Demolition of 16 warehouse buildings at the former Beech-Nut plant has come to a halt as the owner of the property has not paid asbestos cleanup bills, the village’s mayor said.
To resume work, Todd Clifford would have to pay the bill and the company demolishing the warehouses must complete asbestos abatement training, which could take as much as two months, Mayor Francis Avery said. After that, the state Labor Department must approve resumption of work at the site.
The department shut down demolition last year because of improper asbestos removal, Avery said, and work wasn’t restarted until earlier this year.
“They had to be shut down again,” he said. “They didn’t pay the bills, and they didn’t have the proper certification. It’s just another obstacle in this whole process.”
Last month, Avery told the Daily Gazette demolition of the warehouses on the east end of the property was “right on track,” with three buildings being leveled in the last three months.
He said several companies have attempted to complete the demolition over the past year, but they were shut down by the Labor Department because asbestos was released inside the building.
Meanwhile, the owner of the property owes the village, the town of Canajoharie and Montgomery County roughly a half-million dollars in property taxes, according to county Treasurer Shawn Bowerman.
Clifford had said he was going to seek a reassessment of the complex — for which he paid $200,000 — to reflect its value as an empty shell awaiting demolition or redevelopment, rather than a functioning factory, but as of Wednesday night, its assessment was $4,025,000.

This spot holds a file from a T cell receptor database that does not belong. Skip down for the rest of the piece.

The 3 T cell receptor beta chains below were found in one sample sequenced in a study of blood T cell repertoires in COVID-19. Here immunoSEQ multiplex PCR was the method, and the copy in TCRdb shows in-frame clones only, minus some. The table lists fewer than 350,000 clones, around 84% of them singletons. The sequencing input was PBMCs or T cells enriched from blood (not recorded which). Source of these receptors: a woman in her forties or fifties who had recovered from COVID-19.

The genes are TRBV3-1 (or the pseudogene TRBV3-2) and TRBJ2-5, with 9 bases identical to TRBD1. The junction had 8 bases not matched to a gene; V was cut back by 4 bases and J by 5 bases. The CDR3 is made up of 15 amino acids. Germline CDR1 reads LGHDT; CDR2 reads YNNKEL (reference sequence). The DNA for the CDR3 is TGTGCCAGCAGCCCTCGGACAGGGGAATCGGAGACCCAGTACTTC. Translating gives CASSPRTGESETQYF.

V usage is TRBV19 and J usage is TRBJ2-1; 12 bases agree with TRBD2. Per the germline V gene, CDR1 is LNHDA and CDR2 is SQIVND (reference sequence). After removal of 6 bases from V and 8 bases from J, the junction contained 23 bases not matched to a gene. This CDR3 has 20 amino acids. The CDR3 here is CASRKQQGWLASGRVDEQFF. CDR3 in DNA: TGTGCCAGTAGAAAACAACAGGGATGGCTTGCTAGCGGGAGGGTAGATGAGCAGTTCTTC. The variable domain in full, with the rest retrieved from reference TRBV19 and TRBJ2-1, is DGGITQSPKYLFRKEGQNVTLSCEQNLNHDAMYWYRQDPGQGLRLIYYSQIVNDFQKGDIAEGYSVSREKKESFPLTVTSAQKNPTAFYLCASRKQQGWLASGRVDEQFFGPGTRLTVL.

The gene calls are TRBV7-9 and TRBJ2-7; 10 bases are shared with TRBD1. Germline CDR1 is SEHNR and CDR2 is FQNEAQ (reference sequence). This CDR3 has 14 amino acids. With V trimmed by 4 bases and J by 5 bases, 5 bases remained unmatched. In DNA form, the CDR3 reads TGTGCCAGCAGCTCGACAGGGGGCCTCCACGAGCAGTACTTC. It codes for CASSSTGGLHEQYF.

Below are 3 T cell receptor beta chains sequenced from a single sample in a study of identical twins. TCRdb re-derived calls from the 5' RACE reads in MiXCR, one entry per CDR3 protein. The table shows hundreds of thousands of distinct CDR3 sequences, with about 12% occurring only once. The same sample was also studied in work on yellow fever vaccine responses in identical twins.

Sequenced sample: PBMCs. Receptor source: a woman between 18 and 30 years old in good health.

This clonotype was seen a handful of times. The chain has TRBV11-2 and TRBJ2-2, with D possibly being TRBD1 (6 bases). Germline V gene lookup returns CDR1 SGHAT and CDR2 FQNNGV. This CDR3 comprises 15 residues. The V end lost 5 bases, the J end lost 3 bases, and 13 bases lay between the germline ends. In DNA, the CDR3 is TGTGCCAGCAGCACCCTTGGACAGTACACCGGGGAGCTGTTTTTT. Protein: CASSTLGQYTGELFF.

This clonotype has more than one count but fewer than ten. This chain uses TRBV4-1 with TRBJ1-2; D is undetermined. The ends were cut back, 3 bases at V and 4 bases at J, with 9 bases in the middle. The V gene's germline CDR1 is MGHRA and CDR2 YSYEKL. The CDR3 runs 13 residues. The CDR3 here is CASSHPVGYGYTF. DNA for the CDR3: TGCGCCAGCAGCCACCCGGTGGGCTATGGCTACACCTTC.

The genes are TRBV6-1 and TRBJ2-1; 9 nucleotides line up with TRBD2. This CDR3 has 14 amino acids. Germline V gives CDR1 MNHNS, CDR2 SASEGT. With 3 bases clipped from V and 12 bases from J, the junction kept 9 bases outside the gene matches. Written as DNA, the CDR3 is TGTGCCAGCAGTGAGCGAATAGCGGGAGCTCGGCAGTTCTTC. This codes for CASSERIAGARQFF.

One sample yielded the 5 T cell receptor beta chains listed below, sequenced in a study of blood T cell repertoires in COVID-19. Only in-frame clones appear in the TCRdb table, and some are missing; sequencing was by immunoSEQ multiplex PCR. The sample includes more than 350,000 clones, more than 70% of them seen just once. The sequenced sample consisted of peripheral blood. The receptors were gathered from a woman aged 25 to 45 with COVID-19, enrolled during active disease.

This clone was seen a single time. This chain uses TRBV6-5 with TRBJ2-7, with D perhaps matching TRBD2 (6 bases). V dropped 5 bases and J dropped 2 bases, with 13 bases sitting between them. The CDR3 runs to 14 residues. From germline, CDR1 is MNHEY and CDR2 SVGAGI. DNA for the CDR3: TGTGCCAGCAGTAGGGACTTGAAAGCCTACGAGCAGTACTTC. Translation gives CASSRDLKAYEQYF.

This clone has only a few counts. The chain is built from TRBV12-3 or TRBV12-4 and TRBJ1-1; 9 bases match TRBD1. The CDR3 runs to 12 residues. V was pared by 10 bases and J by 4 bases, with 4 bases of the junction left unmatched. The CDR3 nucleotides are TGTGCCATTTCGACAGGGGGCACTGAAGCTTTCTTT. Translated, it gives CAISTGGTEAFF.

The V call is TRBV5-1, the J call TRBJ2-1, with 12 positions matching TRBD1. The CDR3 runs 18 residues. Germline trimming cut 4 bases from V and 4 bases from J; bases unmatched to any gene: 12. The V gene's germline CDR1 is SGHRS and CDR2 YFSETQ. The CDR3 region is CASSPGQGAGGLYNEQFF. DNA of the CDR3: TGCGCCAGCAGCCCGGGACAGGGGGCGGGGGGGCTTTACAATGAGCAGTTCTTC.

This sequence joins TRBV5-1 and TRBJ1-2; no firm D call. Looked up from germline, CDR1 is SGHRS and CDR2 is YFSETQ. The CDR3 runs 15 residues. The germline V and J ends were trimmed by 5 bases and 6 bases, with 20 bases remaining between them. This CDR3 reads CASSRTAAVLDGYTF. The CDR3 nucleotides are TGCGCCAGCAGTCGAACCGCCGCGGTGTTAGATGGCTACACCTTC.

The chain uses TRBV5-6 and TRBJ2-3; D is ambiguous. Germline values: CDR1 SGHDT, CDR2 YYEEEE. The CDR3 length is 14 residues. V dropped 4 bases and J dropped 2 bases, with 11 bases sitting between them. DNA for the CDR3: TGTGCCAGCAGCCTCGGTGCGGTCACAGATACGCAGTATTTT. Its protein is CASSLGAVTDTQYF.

Bowerman said the owner of the massive baby food factory that dominated the landscape for more than a century has not paid taxes since he purchased the property in December 2013.
Beech-Nut moved baby food production to a new factory in the town of Florida in 2011, taking with it hundreds of jobs and hundreds of thousands of dollars that had gone into the local economy.
County and village officials have had little contact with Clifford since a meeting in late spring 2014, Montgomery County Economic Development Director Ken Rose said.
“We really haven’t had much contact with him at all,” he said. “He talked about entering into a PILOT program, and we sent him an application,, but we haven’t heard anything since then. Obviously with his tax situation being what it is now, he would have to pay everything before he could do anything.”
Rose added that if Clifford does not pay his back taxes by next spring, the county could foreclose on the property.
Clifford, co-owner of Ohio-based TD Development LLC, a company specializing in the rehabilitation of old industrial buildings, could not be reached for comment, but in January 2014, he told The Gazette about his plans to demolish buildings containing 300,000 square feet of floor space that summer. He said he would open the remainder to warehouse industries and use the newly vacant land for parking and the loading and unloading of large trucks.
Within two or three years, he said then, there would be a gas station and fast-food restaurant at the adjacent Thruway exit and light manufacturing in the western section of the building.
Avery said the unpaid tax bill is hurting the village’s finances as he and the board try to plan the budget for next year.
“That’s more than $100,000 we are missing out on, and in a small village, that is almost 10 percent of our tax levy,” he said. “Originally, when the factory left, people were worried about the employment opportunities, but there are also hidden problems that people didn’t think of. We lose the water and sewer sales to that property, and if the county takes over, we lose the property tax.
“We basically have an austerity budget, and we have cut everything we can, but we still have 11 miles of road, 14 miles of sewer lines and 25 miles of water lines to maintain. In the end, we lose and the schools lose.”
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